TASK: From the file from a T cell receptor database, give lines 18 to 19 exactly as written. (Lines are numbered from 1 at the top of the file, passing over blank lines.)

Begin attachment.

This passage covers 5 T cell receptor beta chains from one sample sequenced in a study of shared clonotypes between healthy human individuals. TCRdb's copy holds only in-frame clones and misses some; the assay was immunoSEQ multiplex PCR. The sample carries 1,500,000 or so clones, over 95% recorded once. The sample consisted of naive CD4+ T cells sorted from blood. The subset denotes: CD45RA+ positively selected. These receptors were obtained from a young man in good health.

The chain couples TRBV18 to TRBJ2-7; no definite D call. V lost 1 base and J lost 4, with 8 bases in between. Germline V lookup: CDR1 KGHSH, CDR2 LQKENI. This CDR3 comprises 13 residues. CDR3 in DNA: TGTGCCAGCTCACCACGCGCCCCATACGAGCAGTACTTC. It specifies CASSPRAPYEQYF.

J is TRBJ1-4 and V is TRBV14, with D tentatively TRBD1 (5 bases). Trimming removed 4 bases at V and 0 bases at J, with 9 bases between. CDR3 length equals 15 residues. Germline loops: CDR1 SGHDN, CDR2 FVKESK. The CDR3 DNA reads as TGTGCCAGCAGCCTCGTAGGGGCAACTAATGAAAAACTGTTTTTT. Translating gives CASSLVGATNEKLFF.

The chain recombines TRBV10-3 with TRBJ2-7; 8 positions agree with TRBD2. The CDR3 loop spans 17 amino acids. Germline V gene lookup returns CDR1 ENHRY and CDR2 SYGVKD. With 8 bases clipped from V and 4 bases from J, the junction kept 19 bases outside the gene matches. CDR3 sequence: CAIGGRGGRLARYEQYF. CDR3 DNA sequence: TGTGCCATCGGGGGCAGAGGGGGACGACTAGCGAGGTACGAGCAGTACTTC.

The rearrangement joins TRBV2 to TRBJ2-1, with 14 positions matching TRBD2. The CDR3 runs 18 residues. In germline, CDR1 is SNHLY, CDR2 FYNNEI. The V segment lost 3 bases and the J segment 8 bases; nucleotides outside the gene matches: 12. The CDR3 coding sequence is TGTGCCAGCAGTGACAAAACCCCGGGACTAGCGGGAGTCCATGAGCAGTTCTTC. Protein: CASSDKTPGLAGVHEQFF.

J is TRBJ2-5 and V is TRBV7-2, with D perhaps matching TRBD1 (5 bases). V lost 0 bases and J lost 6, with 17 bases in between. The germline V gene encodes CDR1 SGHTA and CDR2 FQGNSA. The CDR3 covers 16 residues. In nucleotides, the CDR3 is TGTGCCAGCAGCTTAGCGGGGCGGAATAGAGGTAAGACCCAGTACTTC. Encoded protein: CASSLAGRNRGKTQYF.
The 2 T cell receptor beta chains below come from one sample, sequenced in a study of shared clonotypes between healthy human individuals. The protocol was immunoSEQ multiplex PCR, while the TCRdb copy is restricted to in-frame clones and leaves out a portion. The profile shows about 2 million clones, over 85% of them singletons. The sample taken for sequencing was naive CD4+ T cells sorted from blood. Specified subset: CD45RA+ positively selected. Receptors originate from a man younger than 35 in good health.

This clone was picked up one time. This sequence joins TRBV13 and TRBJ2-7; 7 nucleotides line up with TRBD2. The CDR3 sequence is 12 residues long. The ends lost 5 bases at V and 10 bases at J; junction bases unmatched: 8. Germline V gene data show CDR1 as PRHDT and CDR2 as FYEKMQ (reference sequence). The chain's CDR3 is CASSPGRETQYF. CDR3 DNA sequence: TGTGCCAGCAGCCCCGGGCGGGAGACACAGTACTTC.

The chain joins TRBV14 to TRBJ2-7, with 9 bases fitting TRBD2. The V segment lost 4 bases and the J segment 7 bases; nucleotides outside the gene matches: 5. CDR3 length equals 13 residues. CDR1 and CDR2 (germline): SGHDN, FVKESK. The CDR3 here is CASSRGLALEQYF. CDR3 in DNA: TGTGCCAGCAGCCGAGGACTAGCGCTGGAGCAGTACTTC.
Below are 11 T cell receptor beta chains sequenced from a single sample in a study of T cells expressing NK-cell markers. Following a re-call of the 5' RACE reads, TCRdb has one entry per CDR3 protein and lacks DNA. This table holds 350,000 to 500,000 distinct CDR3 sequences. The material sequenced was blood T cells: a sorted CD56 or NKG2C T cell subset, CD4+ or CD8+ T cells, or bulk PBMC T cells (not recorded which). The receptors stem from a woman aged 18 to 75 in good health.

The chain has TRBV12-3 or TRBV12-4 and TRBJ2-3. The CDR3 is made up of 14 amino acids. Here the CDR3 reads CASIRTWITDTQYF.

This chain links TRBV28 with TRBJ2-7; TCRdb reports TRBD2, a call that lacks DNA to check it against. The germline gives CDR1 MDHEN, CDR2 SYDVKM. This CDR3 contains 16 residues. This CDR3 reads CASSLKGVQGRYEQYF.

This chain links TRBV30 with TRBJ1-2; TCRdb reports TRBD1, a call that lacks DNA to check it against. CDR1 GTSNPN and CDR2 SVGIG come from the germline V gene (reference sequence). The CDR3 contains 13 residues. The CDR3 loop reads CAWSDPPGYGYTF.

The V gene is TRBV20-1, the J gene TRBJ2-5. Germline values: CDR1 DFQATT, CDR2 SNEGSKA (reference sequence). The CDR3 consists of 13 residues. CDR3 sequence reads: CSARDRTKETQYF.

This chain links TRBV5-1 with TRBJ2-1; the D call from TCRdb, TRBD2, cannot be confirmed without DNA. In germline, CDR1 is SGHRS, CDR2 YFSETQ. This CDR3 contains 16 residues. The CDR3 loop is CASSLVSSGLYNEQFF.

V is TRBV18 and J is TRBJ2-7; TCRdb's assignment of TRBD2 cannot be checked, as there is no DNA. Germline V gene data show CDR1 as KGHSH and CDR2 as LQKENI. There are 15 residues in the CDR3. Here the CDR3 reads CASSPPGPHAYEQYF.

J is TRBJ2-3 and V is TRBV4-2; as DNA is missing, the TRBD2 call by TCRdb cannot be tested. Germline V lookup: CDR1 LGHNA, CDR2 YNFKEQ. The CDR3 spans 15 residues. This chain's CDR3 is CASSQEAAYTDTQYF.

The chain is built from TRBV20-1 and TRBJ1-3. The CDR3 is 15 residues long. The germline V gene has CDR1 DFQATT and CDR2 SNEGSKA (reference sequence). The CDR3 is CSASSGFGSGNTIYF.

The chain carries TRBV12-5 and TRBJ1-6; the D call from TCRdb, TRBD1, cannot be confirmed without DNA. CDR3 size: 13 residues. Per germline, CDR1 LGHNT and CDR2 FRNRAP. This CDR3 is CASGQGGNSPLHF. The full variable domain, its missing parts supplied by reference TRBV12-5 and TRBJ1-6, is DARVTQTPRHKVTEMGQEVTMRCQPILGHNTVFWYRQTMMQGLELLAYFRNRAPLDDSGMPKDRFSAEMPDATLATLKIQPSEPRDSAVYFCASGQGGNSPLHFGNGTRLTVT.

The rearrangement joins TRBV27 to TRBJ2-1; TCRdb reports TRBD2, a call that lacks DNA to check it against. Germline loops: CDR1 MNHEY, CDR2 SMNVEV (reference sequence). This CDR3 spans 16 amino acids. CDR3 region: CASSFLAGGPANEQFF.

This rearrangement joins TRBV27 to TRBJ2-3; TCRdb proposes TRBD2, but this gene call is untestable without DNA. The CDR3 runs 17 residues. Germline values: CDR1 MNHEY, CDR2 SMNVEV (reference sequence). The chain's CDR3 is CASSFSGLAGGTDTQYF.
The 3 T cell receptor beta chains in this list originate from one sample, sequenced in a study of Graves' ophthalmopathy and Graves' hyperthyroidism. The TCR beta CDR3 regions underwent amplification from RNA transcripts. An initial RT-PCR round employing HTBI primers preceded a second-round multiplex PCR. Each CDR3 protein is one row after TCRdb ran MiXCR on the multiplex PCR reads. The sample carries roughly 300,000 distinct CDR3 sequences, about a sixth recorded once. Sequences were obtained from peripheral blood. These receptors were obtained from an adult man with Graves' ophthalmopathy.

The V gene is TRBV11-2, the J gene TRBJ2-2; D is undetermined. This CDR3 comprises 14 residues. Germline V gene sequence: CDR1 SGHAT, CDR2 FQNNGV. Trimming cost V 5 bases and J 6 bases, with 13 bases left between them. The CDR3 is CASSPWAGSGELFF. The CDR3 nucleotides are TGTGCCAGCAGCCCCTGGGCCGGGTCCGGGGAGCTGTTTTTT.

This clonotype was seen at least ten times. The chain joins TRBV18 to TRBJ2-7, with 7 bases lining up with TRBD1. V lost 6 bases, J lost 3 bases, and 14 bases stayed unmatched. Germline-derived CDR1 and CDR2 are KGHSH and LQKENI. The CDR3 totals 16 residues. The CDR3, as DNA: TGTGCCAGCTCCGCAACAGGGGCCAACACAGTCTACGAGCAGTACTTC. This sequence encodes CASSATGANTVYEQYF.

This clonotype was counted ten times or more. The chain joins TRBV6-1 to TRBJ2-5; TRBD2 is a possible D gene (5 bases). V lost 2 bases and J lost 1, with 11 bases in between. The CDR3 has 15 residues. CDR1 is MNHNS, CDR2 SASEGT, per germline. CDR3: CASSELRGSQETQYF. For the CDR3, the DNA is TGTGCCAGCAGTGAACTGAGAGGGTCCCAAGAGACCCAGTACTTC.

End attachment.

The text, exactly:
The chain is built from TRBV20-1 and TRBJ1-3. The CDR3 is 15 residues long. The germline V gene has CDR1 DFQATT and CDR2 SNEGSKA (reference sequence). The CDR3 is CSASSGFGSGNTIYF.

The chain carries TRBV12-5 and TRBJ1-6; the D call from TCRdb, TRBD1, cannot be confirmed without DNA. CDR3 size: 13 residues. Per germline, CDR1 LGHNT and CDR2 FRNRAP. This CDR3 is CASGQGGNSPLHF. The full variable domain, its missing parts supplied by reference TRBV12-5 and TRBJ1-6, is DARVTQTPRHKVTEMGQEVTMRCQPILGHNTVFWYRQTMMQGLELLAYFRNRAPLDDSGMPKDRFSAEMPDATLATLKIQPSEPRDSAVYFCASGQGGNSPLHFGNGTRLTVT.